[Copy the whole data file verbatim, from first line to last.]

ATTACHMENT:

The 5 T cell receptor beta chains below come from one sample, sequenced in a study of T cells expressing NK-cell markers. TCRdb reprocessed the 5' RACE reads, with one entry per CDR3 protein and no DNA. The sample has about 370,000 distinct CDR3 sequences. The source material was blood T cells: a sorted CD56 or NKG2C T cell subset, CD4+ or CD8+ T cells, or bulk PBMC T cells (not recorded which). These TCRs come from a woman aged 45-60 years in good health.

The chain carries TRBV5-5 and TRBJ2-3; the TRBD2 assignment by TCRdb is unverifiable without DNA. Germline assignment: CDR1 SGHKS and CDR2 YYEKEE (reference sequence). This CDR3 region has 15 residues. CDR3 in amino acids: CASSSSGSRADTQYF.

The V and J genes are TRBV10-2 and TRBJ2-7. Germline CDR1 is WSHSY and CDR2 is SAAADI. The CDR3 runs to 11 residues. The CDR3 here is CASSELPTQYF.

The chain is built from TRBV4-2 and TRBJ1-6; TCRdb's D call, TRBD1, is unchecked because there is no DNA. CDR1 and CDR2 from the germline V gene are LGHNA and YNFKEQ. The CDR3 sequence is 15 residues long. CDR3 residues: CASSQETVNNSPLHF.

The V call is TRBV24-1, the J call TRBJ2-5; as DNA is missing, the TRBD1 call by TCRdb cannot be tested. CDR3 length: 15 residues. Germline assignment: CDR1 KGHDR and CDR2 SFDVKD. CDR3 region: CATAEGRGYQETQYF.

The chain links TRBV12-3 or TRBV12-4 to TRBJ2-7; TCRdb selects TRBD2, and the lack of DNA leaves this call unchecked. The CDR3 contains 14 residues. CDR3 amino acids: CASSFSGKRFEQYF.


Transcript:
The 5 T cell receptor beta chains below come from one sample, sequenced in a study of T cells expressing NK-cell markers. TCRdb reprocessed the 5' RACE reads, with one entry per CDR3 protein and no DNA. The sample has about 370,000 distinct CDR3 sequences. The source material was blood T cells: a sorted CD56 or NKG2C T cell subset, CD4+ or CD8+ T cells, or bulk PBMC T cells (not recorded which). These TCRs come from a woman aged 45-60 years in good health.

The chain carries TRBV5-5 and TRBJ2-3; the TRBD2 assignment by TCRdb is unverifiable without DNA. Germline assignment: CDR1 SGHKS and CDR2 YYEKEE (reference sequence). This CDR3 region has 15 residues. CDR3 in amino acids: CASSSSGSRADTQYF.

The V and J genes are TRBV10-2 and TRBJ2-7. Germline CDR1 is WSHSY and CDR2 is SAAADI. The CDR3 runs to 11 residues. The CDR3 here is CASSELPTQYF.

The chain is built from TRBV4-2 and TRBJ1-6; TCRdb's D call, TRBD1, is unchecked because there is no DNA. CDR1 and CDR2 from the germline V gene are LGHNA and YNFKEQ. The CDR3 sequence is 15 residues long. CDR3 residues: CASSQETVNNSPLHF.

The V call is TRBV24-1, the J call TRBJ2-5; as DNA is missing, the TRBD1 call by TCRdb cannot be tested. CDR3 length: 15 residues. Germline assignment: CDR1 KGHDR and CDR2 SFDVKD. CDR3 region: CATAEGRGYQETQYF.

The chain links TRBV12-3 or TRBV12-4 to TRBJ2-7; TCRdb selects TRBD2, and the lack of DNA leaves this call unchecked. The CDR3 contains 14 residues. CDR3 amino acids: CASSFSGKRFEQYF.